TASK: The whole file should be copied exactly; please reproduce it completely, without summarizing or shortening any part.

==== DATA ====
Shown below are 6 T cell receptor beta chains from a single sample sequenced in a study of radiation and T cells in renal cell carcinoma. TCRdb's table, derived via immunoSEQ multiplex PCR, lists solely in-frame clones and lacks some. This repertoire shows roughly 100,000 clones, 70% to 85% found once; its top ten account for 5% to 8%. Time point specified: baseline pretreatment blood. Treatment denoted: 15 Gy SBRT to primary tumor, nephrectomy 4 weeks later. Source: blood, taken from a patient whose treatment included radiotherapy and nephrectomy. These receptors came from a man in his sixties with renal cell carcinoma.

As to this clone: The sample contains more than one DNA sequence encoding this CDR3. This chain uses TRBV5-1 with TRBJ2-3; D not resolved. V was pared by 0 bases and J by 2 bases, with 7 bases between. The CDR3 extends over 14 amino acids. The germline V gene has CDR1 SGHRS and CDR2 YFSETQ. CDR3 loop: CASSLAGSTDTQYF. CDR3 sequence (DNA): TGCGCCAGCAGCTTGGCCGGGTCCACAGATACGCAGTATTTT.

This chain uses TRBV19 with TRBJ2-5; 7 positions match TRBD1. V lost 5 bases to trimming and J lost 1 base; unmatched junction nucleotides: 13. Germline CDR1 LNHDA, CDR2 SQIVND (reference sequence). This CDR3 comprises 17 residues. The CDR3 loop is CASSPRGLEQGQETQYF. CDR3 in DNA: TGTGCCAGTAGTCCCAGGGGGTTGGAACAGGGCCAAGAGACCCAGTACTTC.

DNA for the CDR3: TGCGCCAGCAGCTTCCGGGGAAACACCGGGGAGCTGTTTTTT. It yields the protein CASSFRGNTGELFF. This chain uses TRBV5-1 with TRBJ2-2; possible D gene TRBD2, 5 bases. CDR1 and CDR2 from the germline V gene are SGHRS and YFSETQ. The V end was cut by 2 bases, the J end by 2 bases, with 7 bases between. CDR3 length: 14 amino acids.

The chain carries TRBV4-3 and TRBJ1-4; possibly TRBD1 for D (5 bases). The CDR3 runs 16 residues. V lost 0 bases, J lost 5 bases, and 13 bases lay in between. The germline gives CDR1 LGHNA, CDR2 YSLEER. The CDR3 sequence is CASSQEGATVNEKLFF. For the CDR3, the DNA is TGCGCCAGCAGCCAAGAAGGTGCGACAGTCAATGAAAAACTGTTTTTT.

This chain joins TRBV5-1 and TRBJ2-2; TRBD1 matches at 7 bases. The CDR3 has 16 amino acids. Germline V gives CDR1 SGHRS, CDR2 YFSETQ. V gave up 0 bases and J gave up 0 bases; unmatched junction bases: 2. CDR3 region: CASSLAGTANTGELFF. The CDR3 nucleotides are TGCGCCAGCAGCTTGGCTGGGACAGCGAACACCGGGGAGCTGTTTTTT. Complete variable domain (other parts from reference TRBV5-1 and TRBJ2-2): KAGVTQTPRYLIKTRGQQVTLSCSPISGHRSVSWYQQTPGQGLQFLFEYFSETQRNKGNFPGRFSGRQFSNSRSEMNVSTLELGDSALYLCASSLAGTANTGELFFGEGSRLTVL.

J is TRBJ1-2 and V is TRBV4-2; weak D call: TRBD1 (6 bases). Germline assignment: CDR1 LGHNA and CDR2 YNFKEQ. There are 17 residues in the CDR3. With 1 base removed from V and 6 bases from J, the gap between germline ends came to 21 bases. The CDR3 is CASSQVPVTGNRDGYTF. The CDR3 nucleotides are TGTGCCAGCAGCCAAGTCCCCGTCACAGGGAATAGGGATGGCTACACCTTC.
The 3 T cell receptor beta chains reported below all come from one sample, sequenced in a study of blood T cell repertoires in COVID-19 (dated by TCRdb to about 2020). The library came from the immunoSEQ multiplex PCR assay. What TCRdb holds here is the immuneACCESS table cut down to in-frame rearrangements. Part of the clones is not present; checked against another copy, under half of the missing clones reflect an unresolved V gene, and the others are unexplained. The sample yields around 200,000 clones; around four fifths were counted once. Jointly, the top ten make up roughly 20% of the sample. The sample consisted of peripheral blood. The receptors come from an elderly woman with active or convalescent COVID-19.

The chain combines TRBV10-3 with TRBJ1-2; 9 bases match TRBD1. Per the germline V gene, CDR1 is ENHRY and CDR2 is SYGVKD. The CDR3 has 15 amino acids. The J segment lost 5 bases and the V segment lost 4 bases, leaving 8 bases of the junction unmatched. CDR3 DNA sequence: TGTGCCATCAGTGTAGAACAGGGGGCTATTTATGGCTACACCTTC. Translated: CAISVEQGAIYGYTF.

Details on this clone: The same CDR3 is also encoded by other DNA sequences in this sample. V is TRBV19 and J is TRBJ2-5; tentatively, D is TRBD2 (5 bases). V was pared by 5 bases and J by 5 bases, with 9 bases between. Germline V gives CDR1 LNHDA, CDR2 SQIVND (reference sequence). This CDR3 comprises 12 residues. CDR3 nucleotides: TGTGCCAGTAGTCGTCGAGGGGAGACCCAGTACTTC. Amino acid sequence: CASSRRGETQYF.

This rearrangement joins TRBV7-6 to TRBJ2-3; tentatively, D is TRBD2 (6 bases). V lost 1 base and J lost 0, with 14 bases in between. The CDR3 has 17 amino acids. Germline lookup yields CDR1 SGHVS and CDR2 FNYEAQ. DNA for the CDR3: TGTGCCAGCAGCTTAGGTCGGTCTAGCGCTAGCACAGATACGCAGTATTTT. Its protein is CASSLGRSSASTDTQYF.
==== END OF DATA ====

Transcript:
Shown below are 6 T cell receptor beta chains from a single sample sequenced in a study of radiation and T cells in renal cell carcinoma. TCRdb's table, derived via immunoSEQ multiplex PCR, lists solely in-frame clones and lacks some. This repertoire shows roughly 100,000 clones, 70% to 85% found once; its top ten account for 5% to 8%. Time point specified: baseline pretreatment blood. Treatment denoted: 15 Gy SBRT to primary tumor, nephrectomy 4 weeks later. Source: blood, taken from a patient whose treatment included radiotherapy and nephrectomy. These receptors came from a man in his sixties with renal cell carcinoma.

As to this clone: The sample contains more than one DNA sequence encoding this CDR3. This chain uses TRBV5-1 with TRBJ2-3; D not resolved. V was pared by 0 bases and J by 2 bases, with 7 bases between. The CDR3 extends over 14 amino acids. The germline V gene has CDR1 SGHRS and CDR2 YFSETQ. CDR3 loop: CASSLAGSTDTQYF. CDR3 sequence (DNA): TGCGCCAGCAGCTTGGCCGGGTCCACAGATACGCAGTATTTT.

This chain uses TRBV19 with TRBJ2-5; 7 positions match TRBD1. V lost 5 bases to trimming and J lost 1 base; unmatched junction nucleotides: 13. Germline CDR1 LNHDA, CDR2 SQIVND (reference sequence). This CDR3 comprises 17 residues. The CDR3 loop is CASSPRGLEQGQETQYF. CDR3 in DNA: TGTGCCAGTAGTCCCAGGGGGTTGGAACAGGGCCAAGAGACCCAGTACTTC.

DNA for the CDR3: TGCGCCAGCAGCTTCCGGGGAAACACCGGGGAGCTGTTTTTT. It yields the protein CASSFRGNTGELFF. This chain uses TRBV5-1 with TRBJ2-2; possible D gene TRBD2, 5 bases. CDR1 and CDR2 from the germline V gene are SGHRS and YFSETQ. The V end was cut by 2 bases, the J end by 2 bases, with 7 bases between. CDR3 length: 14 amino acids.

The chain carries TRBV4-3 and TRBJ1-4; possibly TRBD1 for D (5 bases). The CDR3 runs 16 residues. V lost 0 bases, J lost 5 bases, and 13 bases lay in between. The germline gives CDR1 LGHNA, CDR2 YSLEER. The CDR3 sequence is CASSQEGATVNEKLFF. For the CDR3, the DNA is TGCGCCAGCAGCCAAGAAGGTGCGACAGTCAATGAAAAACTGTTTTTT.

This chain joins TRBV5-1 and TRBJ2-2; TRBD1 matches at 7 bases. The CDR3 has 16 amino acids. Germline V gives CDR1 SGHRS, CDR2 YFSETQ. V gave up 0 bases and J gave up 0 bases; unmatched junction bases: 2. CDR3 region: CASSLAGTANTGELFF. The CDR3 nucleotides are TGCGCCAGCAGCTTGGCTGGGACAGCGAACACCGGGGAGCTGTTTTTT. Complete variable domain (other parts from reference TRBV5-1 and TRBJ2-2): KAGVTQTPRYLIKTRGQQVTLSCSPISGHRSVSWYQQTPGQGLQFLFEYFSETQRNKGNFPGRFSGRQFSNSRSEMNVSTLELGDSALYLCASSLAGTANTGELFFGEGSRLTVL.

J is TRBJ1-2 and V is TRBV4-2; weak D call: TRBD1 (6 bases). Germline assignment: CDR1 LGHNA and CDR2 YNFKEQ. There are 17 residues in the CDR3. With 1 base removed from V and 6 bases from J, the gap between germline ends came to 21 bases. The CDR3 is CASSQVPVTGNRDGYTF. The CDR3 nucleotides are TGTGCCAGCAGCCAAGTCCCCGTCACAGGGAATAGGGATGGCTACACCTTC.
The 3 T cell receptor beta chains reported below all come from one sample, sequenced in a study of blood T cell repertoires in COVID-19 (dated by TCRdb to about 2020). The library came from the immunoSEQ multiplex PCR assay. What TCRdb holds here is the immuneACCESS table cut down to in-frame rearrangements. Part of the clones is not present; checked against another copy, under half of the missing clones reflect an unresolved V gene, and the others are unexplained. The sample yields around 200,000 clones; around four fifths were counted once. Jointly, the top ten make up roughly 20% of the sample. The sample consisted of peripheral blood. The receptors come from an elderly woman with active or convalescent COVID-19.

The chain combines TRBV10-3 with TRBJ1-2; 9 bases match TRBD1. Per the germline V gene, CDR1 is ENHRY and CDR2 is SYGVKD. The CDR3 has 15 amino acids. The J segment lost 5 bases and the V segment lost 4 bases, leaving 8 bases of the junction unmatched. CDR3 DNA sequence: TGTGCCATCAGTGTAGAACAGGGGGCTATTTATGGCTACACCTTC. Translated: CAISVEQGAIYGYTF.

Details on this clone: The same CDR3 is also encoded by other DNA sequences in this sample. V is TRBV19 and J is TRBJ2-5; tentatively, D is TRBD2 (5 bases). V was pared by 5 bases and J by 5 bases, with 9 bases between. Germline V gives CDR1 LNHDA, CDR2 SQIVND (reference sequence). This CDR3 comprises 12 residues. CDR3 nucleotides: TGTGCCAGTAGTCGTCGAGGGGAGACCCAGTACTTC. Amino acid sequence: CASSRRGETQYF.

This rearrangement joins TRBV7-6 to TRBJ2-3; tentatively, D is TRBD2 (6 bases). V lost 1 base and J lost 0, with 14 bases in between. The CDR3 has 17 amino acids. Germline lookup yields CDR1 SGHVS and CDR2 FNYEAQ. DNA for the CDR3: TGTGCCAGCAGCTTAGGTCGGTCTAGCGCTAGCACAGATACGCAGTATTTT. Its protein is CASSLGRSSASTDTQYF.